Design and development of BioSTING
CDN signal transduction is mediated by nucleotide binding to effector proteins. Ligand induced structural changes in the protein alter effector function to execute changes in response to altered cellular concentrations of the second messenger39. The mammalian protein STING is unique in its ability to bind a variety of CDNs of both mammalian and bacterial origin6,7,8,9,10,11,12,13,14. Structurally, STING is a multipass membrane protein with a C-terminal domain consisting of a dimerization region, a CDN binding domain, and a C-terminal tail (CTT) that is required for downstream signaling (Fig. 1a)15,16,17,18,19. The CDN binding domain has been extensively characterized at atomic resolution. When the structures of human STING in the apo and c-di-GMP bound states are aligned, one monomer in each dimer was observed to overlap with nearly no change. However, the second monomer exhibited translocation of over 4 and 12 angstroms in the N and C-termini, respectively (Fig. 1b, Supplementary Fig. 1a, b). Because FRET is highly sensitive to the intermolecular distance between compatible fluorophores, we hypothesized that a fluorescent fusion protein with the STING CTD would afford a platform for the development of a FRET-based CDN biosensor (Fig. 1c)39,40,41.
Unlike some human STING alleles, murine STING (mSTING) binds both bacterial and eukaryotic dipurine containing CDNs6,7,8,9,10,11,12,13,14. Therefore, to construct a reporter of broad utility, a prototype sensor was generated by fusing mSTING to the bright and photostable FRET pair mTFP and mKO2 at L152 and E335, respectively (Fig. 1a)35,36,37,42,43. The residues contained within this region of mSTING include the dimerization domain and the CDN binding domain but exclude the amino-terminal transmembrane domains and CTT. Based on analysis of the crystal structure, we hypothesized that, upon cyclic dinucleotide binding, the C-terminus fused to mKO2 would shift in closer proximity to mTFP and increase the amount of FRET signal (Fig. 1c). Indeed, we observed a modest ~7% FRET increase in the presence of cGAMP with purified recombinant protein (Supplementary Fig. 1c). While this observation demonstrated the utility of this approach, the FRET signal was deemed insufficient, and we sought to optimize this prototype to enhance the FRET signal. Notably, we did not observe a FRET change using the eCFP and eYFP FRET pair highlighting the importance of fluorophore orientation as a factor in generating a FRET response.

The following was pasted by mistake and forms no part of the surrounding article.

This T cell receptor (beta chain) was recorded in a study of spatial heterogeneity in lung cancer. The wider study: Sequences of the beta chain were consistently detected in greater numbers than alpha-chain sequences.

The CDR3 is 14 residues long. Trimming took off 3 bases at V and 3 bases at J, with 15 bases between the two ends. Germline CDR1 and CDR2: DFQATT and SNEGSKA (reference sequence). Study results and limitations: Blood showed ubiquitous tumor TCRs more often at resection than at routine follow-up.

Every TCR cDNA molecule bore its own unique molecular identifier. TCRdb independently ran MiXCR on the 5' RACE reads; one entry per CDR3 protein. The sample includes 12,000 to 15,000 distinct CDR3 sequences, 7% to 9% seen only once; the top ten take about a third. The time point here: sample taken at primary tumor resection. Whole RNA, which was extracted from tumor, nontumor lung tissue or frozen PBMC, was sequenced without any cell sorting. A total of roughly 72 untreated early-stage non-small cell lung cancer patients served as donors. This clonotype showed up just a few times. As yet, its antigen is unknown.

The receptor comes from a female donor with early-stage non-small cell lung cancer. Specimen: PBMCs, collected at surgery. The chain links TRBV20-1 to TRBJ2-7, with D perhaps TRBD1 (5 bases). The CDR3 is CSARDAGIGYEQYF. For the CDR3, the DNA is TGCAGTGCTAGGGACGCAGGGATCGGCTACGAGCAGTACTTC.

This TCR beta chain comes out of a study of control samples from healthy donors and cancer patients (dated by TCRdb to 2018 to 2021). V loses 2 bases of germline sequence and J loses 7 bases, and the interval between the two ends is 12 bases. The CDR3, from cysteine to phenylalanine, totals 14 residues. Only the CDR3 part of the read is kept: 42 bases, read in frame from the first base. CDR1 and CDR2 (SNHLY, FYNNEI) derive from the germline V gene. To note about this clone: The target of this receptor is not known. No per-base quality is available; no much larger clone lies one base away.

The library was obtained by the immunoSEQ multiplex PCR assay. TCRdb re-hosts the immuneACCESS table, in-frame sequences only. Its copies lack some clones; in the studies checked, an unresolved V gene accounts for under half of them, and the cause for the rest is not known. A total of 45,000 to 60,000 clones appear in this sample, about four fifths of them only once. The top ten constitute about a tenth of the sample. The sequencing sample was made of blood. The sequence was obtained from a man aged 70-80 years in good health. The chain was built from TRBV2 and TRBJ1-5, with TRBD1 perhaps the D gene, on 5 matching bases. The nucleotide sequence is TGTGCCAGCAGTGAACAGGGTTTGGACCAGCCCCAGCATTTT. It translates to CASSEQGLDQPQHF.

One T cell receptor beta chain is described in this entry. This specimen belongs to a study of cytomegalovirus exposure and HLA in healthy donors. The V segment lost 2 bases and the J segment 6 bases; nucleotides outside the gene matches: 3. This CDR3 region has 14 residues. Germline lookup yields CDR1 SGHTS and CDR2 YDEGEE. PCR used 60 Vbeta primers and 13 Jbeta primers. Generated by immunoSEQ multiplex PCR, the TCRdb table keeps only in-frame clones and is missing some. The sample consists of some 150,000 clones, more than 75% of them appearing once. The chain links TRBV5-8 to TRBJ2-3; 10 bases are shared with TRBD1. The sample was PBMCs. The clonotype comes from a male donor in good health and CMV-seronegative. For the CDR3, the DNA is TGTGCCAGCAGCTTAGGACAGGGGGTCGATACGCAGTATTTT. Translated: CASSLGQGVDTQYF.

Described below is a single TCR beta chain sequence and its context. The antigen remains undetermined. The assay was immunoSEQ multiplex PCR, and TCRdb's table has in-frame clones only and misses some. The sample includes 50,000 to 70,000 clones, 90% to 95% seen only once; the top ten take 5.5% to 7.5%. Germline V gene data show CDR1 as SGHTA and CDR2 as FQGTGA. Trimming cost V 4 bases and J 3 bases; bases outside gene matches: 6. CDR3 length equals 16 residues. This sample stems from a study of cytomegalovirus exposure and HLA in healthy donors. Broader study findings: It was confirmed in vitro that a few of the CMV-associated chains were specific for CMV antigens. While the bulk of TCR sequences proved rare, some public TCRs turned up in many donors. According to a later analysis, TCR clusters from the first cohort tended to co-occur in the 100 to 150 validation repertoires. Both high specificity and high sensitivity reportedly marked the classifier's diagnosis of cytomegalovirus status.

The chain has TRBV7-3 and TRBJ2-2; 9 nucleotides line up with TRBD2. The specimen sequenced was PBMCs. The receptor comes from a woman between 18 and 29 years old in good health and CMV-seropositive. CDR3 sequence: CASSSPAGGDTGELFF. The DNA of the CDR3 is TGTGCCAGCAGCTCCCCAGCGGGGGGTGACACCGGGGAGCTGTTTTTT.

FRET is exquisitely sensitive to changes in distance and orientation. As such, a five amino acid GGSGG linker was added between mSTING-CTD and each fluorophore individually and in combination44,45. While addition of the linker between STING-CTD and mKO2 slightly diminished the FRET response, addition of GGSGG between mTFP and STING-CTD alone successfully increased the FRET change to over 20% (Fig. 1d, Supplementary Table 1, and Supplementary Fig. 1c). This modified FRET biosensor responded to 2ʼ3ʼ-cGAMP with a dynamic range of 12–125 nM and a limit of detection (signal-to-noise ratio 3:1) of approximately 12 nM (Supplementary Table 1). Because a 20% FRET increase is more than sufficient for cellular applications, we named this protein BioSTING (Biosensor STING) and used this version in all further experiments.
Characterization of BioSTING-CDN binding
Having generated BioSTING, we next sought to compare the biochemical parameters of nucleotide interactions between purified BioSTING and STING-CTD by DRaCALA analysis46. Radioactive cGAMP (Supplementary Fig. 1d) bound BioSTING and STING-CTD at a Kd of 56 and 61 nM, respectively (Fig. 1e, Supplementary Fig. 1e). Radioactive c-di-AMP (Supplementary Fig. 1d) bound BioSTING and STING-CTD at a Kd of 2.26 µM and 2.58 µM, respectively (Fig. 1e, Supplementary Fig. 1e). These results confirmed that the region of STING contained within BioSTING maintained CDN binding and that the addition of flanking FRET-fluorophores did not alter binding affinity or disrupt the dimer to which CDNs bind. To confirm that BioSTING retained binding specificity, we performed radioactive cGAMP binding analysis with both BioSTING and STING-CTD in the presence of a variety of unlabeled nucleotides. As expected, only 3ʼ3ʼ-cyclic and 2ʼ3ʼ-cyclic dinucleotides but not ATP, GTP, cAMP, or cGMP could compete off bound [32P] 2ʼ3ʼ-cGAMP (Fig. 1f and Supplementary Fig. 1f). These findings reveal that fusion of the two FRET fluorophores to BioSTING has no discernable impact on nucleotide specificity or binding affinity relative to STING-CTD.
Finally, we monitored the dissociation kinetics by determining the rate that cold nucleotide could compete off bound radioactive nucleotide. Radioactive 2ʼ3ʼ-cGAMP was competed off BioSTING and STING-CTD by cold 2ʼ3ʼ-cGAMP with a half-life of 121 and 83 min, respectively (Fig. 1g). Radioactive 3ʼ3ʼ-c-di-AMP was competed off of both proteins with a half-life of <10 s by cold 3ʼ3ʼ-c-di-AMP (Fig. 1h). Together, these results show similar dissociation rates of CDNs from BioSTING relative to STING-CTD, consistent with the similarity in the observed Kdʼs for these nucleotides. In addition, due to the rapid dissociation rate of 3ʼ3ʼ-c-di-AMP, BioSTING is anticipated to afford rapid monitoring of both increases and decreases in nucleotide levels of 3ʼ3ʼ-CDNs. However, as a consequence of the relatively slow dissociation rate of 2ʼ3ʼ-cGAMP, BioSTING may afford real time monitoring of increases in 2ʼ3ʼ-cGAMP but may be limited in the temporal resolution associated with its decline. Notably, these results suggest that STING activation by 2ʼ3ʼ-cGAMP may be possible through a single binding event while activation by 3ʼ3ʼ-CDNs may require constant exposure to an activating concentration of ligand.